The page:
Ecology and Society Ecology and Society
E&S Home > Vol. 3, Iss. 1 > Resp. 2 > Abstract Open Access Publishing 
Two Cultures: Not Unique to Ecology

Marc A Saner, Carleton University, Department of Philosophy

DOI: http://dx.doi.org/10.5751/ES-00115-0301r02

Full Text: HTML
Download Citation


Abstract

Using examples from different disciplines, I show that the dualism between "analytical" and "integrative" approaches to scientific investigation is not unique to ecology. I argue that the resolution of (1) the apparent conflict between the two cultures of ecology and (2) the problem of finding a sound direction during the transition of ecology would benefit from a transdisciplinary approach. Candidate disciplines are any science within which complex systems are being investigated, as well as philosophy of science and environmental ethics.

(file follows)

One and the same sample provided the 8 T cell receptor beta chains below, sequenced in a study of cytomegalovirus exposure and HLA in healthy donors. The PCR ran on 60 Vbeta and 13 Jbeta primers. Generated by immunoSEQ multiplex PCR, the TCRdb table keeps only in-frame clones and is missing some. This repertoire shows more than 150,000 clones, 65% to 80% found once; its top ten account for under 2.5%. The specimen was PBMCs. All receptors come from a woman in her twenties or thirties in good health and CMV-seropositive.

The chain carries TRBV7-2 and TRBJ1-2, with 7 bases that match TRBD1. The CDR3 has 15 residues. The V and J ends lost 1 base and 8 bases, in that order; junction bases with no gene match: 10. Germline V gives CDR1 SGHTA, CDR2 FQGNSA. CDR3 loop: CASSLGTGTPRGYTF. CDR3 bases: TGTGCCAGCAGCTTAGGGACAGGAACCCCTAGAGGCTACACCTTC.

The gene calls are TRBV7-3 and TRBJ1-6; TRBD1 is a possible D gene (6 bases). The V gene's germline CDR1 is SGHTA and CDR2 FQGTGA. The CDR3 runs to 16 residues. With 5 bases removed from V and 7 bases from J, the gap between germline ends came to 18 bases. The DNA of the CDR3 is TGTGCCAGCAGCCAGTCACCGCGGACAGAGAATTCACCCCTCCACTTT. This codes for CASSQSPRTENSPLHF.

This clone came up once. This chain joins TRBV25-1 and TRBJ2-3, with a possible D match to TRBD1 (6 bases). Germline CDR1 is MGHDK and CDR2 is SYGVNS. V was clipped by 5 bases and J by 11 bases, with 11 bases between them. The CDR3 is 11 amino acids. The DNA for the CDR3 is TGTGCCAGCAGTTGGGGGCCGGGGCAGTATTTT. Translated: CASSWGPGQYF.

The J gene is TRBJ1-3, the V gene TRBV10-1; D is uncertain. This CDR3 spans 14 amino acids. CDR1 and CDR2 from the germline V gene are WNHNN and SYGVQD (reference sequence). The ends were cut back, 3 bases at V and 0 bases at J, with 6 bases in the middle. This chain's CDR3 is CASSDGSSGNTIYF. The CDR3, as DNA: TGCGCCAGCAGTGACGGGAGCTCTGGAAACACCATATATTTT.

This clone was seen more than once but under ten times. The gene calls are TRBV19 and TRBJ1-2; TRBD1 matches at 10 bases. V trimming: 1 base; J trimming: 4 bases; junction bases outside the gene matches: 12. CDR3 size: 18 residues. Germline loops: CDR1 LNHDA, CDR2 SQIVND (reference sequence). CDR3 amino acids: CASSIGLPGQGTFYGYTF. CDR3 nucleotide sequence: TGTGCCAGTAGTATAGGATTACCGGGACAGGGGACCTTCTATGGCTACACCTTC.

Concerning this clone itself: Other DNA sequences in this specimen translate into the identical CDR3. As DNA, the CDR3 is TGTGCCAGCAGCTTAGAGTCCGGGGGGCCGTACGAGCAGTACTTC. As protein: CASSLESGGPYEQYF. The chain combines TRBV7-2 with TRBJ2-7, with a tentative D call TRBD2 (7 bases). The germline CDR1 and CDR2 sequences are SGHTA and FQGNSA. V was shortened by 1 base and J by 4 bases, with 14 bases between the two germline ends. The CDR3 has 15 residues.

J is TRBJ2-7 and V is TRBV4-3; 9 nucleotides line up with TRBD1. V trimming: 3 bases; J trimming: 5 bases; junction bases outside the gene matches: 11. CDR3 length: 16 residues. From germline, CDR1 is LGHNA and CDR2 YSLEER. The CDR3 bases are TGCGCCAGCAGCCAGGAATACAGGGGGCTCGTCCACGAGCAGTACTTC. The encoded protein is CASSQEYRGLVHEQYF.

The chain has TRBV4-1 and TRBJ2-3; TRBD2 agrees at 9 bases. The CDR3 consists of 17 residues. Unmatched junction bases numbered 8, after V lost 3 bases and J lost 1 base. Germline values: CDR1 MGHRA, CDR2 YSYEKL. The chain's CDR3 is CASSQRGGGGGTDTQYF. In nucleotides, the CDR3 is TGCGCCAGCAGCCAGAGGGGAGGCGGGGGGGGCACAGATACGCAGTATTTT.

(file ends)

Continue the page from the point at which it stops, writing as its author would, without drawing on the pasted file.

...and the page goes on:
Key words

complex systems; cybernetics; dualism; environmental ethics; holism; philosophy of science; reductionism; systems approach.

Copyright © 1999 by the author(s). Published here under license by The Resilience Alliance. This article  is under a Creative Commons Attribution-NonCommercial 4.0 International License.  You may share and adapt the work for noncommercial purposes provided the original author and source are credited, you indicate whether any changes were made, and you include a link to the license.

Top
Ecology and Society. ISSN: 1708-3087